It’s amazing that Christmas has always been described as one of the most beautiful, magical, and divine holidays of the year. This time of the year often opens the heart of many strangers to the needs of others. Homelessness, world hunger, giving and sharing, love, and joy are just a few words that are frequently used during this time of the year. People are so much more conscious of the needs of others and are more willing to spread love and warmth. But sadly, Christmas time can also bring a great deal of stress, primarily for individuals who have struggled with income, family relationships, a marriage or parent-child relationship, hunger, homelessness, medical conditions, and mental illness among many other things. For the stressed and the oppressed, Christmas only reminds them of the daily pressures they have to cope with. This article will explore some of the common issues that occur around this time of year and offer ways to cope.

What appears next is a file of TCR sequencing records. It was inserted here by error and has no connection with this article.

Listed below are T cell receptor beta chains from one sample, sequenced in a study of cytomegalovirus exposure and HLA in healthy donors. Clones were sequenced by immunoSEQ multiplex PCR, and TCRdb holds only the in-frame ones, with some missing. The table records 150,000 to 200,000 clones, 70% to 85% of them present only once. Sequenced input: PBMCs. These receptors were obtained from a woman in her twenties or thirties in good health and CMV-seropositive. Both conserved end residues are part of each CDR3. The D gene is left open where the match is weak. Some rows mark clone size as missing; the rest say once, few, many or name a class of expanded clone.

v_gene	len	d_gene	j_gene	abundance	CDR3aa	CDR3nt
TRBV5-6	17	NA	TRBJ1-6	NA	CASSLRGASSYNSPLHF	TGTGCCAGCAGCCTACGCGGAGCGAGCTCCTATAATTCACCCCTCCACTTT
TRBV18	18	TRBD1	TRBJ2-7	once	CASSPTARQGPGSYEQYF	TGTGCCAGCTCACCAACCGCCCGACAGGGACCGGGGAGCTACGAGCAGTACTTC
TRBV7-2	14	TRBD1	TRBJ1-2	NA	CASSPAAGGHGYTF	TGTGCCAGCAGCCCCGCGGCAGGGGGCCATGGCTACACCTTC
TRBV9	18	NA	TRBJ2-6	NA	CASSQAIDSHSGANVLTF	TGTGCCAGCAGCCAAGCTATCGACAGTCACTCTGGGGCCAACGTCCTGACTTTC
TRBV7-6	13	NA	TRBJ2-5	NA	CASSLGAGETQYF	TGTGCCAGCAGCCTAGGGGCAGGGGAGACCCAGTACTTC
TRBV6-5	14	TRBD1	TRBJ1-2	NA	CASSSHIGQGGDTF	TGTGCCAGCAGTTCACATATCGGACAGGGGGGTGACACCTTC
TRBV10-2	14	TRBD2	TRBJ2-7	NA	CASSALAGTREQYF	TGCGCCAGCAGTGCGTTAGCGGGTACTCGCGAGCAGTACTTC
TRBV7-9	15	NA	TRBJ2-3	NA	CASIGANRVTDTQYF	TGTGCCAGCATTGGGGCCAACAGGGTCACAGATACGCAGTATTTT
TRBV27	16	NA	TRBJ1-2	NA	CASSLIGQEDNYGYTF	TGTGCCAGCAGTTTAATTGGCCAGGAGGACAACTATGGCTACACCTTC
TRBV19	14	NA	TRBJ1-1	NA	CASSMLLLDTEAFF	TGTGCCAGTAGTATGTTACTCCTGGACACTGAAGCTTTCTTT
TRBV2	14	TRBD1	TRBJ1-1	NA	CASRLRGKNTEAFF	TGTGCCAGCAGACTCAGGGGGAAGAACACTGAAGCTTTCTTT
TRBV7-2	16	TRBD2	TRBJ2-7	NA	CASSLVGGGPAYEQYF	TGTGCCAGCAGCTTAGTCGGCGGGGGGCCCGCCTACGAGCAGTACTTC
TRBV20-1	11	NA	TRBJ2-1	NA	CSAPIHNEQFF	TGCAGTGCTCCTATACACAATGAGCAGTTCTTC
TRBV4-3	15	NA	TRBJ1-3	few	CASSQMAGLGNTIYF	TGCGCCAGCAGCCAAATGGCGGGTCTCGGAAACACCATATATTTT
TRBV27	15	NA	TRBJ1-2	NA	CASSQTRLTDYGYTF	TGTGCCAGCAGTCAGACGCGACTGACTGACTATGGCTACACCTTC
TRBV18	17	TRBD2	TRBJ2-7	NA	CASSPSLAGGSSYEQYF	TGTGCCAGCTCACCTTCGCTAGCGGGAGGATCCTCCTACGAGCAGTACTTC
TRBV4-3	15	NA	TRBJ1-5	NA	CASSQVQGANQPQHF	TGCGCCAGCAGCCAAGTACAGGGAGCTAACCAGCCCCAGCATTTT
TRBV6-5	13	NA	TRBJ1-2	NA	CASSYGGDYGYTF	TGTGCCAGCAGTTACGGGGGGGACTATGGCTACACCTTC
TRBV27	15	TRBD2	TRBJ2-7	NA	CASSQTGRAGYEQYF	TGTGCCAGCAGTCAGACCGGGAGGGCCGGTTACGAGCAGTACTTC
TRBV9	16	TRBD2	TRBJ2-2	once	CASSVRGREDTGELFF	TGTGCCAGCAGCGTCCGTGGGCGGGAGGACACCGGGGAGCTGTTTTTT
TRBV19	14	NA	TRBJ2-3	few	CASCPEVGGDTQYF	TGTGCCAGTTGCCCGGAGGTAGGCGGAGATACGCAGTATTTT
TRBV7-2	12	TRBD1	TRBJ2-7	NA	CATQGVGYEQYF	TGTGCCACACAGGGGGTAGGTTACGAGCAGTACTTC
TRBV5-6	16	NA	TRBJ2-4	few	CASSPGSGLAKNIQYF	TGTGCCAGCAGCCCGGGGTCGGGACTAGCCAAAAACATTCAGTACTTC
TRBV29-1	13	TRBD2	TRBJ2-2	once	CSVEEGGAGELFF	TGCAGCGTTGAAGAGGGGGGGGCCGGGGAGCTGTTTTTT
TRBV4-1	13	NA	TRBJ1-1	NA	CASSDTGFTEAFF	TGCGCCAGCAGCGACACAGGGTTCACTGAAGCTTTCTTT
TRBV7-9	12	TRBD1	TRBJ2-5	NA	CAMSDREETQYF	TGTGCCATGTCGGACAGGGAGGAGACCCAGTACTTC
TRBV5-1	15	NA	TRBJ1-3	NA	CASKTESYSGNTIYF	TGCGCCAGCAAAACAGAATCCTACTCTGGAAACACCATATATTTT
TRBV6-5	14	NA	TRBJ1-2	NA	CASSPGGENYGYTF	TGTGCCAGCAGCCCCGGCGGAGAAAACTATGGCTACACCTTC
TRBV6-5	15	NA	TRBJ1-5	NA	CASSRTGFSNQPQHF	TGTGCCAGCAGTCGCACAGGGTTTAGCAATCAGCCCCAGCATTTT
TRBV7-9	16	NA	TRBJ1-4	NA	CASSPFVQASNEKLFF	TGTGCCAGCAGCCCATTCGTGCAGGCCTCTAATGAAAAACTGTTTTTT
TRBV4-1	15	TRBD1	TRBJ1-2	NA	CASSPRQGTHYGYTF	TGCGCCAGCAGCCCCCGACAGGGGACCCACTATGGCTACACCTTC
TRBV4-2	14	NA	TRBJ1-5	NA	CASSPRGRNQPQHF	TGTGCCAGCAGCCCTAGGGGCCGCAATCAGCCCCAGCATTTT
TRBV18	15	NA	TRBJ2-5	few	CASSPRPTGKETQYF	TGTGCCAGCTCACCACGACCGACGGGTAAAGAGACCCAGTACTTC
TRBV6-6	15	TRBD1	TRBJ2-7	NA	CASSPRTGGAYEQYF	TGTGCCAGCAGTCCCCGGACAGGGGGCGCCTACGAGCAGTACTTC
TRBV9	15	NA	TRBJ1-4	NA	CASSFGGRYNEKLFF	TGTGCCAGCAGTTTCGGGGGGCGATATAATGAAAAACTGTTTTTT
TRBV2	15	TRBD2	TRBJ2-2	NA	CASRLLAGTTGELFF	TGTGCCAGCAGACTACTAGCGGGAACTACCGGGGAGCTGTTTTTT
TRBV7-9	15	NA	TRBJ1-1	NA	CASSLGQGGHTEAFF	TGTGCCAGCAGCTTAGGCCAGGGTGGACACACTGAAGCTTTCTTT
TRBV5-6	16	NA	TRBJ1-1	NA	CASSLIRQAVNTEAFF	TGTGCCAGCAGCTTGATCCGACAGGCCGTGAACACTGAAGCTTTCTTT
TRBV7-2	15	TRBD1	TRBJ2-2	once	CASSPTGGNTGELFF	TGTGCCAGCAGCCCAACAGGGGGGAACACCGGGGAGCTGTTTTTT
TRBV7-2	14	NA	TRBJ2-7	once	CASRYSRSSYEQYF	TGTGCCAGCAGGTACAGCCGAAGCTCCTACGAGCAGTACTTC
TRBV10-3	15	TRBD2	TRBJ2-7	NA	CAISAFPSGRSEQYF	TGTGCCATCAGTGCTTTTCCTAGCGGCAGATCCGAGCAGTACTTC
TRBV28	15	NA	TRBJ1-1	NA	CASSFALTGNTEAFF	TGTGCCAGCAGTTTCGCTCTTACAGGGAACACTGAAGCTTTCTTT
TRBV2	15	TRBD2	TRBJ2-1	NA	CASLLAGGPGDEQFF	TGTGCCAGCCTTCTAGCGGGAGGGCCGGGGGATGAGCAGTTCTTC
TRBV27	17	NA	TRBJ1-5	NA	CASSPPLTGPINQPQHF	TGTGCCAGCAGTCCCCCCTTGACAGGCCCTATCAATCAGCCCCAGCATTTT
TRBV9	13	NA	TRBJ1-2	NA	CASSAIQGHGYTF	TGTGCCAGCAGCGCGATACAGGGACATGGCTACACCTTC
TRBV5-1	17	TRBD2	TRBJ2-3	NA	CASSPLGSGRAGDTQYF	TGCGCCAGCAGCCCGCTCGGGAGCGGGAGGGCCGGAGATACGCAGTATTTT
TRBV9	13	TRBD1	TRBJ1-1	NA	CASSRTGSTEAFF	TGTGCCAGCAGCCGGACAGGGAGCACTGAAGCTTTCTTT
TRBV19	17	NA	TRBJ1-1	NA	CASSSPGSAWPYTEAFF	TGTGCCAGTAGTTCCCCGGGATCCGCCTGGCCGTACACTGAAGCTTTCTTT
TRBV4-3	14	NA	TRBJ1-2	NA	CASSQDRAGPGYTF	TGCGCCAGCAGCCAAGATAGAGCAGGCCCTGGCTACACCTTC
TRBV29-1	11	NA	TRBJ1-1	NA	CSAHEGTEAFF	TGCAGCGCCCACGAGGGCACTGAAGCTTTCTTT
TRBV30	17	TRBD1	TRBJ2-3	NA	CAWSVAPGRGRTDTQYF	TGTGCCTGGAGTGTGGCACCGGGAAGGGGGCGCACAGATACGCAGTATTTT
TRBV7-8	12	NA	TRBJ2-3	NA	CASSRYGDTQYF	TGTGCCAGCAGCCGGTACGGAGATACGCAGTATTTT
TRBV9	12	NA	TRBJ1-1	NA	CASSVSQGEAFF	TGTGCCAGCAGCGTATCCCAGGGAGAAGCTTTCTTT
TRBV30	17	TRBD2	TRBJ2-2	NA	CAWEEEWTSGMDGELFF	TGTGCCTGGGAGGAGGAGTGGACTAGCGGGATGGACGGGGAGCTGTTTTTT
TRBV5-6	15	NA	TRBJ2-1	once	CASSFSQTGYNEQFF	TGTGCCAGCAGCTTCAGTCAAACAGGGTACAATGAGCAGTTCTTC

I decided to record my thoughts for those who aren’t so happy about Christmas this year. This article is for those who are struggling and/or who are facing quite a scary and uncertain New Year. Christmas, for me, has always been a beautiful time of the year to reflect and show the greatest amount of gratitude for life, love, good health, and things we tend to take for granted. My faith is also more freely expressed and embraced during this time as well. But I’ve noticed that there are people who do not feel this way and who would rather ignore Christmas Day and never acknowledge it. I have worked in a variety of non-profit agencies, hospitals, clinics, and schools where kids have been abandoned by their families, given over to foster or shelter care, and are struggling with severe mental illnesses such as schizophrenia or bipolar disorder during this time of year. These kids and their families would rather not be sucked into the “holiday spirit” because for many of them, there is nothing to celebrate, nothing to look forward to, nothing to hope for. Sadly, many kids, primarily those who are receiving inpatient care (e.g., hospitals, residential facilities, or 28-30day programs) are not going home for December 25th and may not see their families until next year or maybe never. Even more, many of these same kids do not hear from or receive visits from their families on December 25th. The agencies that house these kids are relying on the generous donations of churches, nonprofit agencies, or caring individuals to help give these individuals a real Christmas. Thank God for these people! For individuals who are homeless, suffer from severe mental illness, and lack family support, the holiday is a time of stress, remorse, depression, suicidal thoughts, self-injury, or flashbacks of severe abuse, neglect, or some other kind of suffering. Christmas is a reminder of what these individuals do not have and of what they have always wanted.